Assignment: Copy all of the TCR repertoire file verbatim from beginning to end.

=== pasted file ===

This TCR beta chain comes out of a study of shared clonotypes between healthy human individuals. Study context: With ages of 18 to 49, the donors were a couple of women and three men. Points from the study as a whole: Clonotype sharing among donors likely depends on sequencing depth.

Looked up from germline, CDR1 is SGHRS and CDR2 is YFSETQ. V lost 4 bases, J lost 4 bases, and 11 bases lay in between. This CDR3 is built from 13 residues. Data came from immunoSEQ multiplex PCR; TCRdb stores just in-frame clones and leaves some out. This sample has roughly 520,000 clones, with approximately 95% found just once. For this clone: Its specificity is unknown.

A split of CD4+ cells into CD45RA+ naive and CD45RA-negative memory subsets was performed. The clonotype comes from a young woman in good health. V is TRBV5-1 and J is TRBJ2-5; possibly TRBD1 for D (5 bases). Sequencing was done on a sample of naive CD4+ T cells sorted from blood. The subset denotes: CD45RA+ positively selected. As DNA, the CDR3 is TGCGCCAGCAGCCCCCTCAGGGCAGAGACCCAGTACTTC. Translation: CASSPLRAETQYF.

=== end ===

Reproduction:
This TCR beta chain comes out of a study of shared clonotypes between healthy human individuals. Study context: With ages of 18 to 49, the donors were a couple of women and three men. Points from the study as a whole: Clonotype sharing among donors likely depends on sequencing depth.

Looked up from germline, CDR1 is SGHRS and CDR2 is YFSETQ. V lost 4 bases, J lost 4 bases, and 11 bases lay in between. This CDR3 is built from 13 residues. Data came from immunoSEQ multiplex PCR; TCRdb stores just in-frame clones and leaves some out. This sample has roughly 520,000 clones, with approximately 95% found just once. For this clone: Its specificity is unknown.

A split of CD4+ cells into CD45RA+ naive and CD45RA-negative memory subsets was performed. The clonotype comes from a young woman in good health. V is TRBV5-1 and J is TRBJ2-5; possibly TRBD1 for D (5 bases). Sequencing was done on a sample of naive CD4+ T cells sorted from blood. The subset denotes: CD45RA+ positively selected. As DNA, the CDR3 is TGCGCCAGCAGCCCCCTCAGGGCAGAGACCCAGTACTTC. Translation: CASSPLRAETQYF.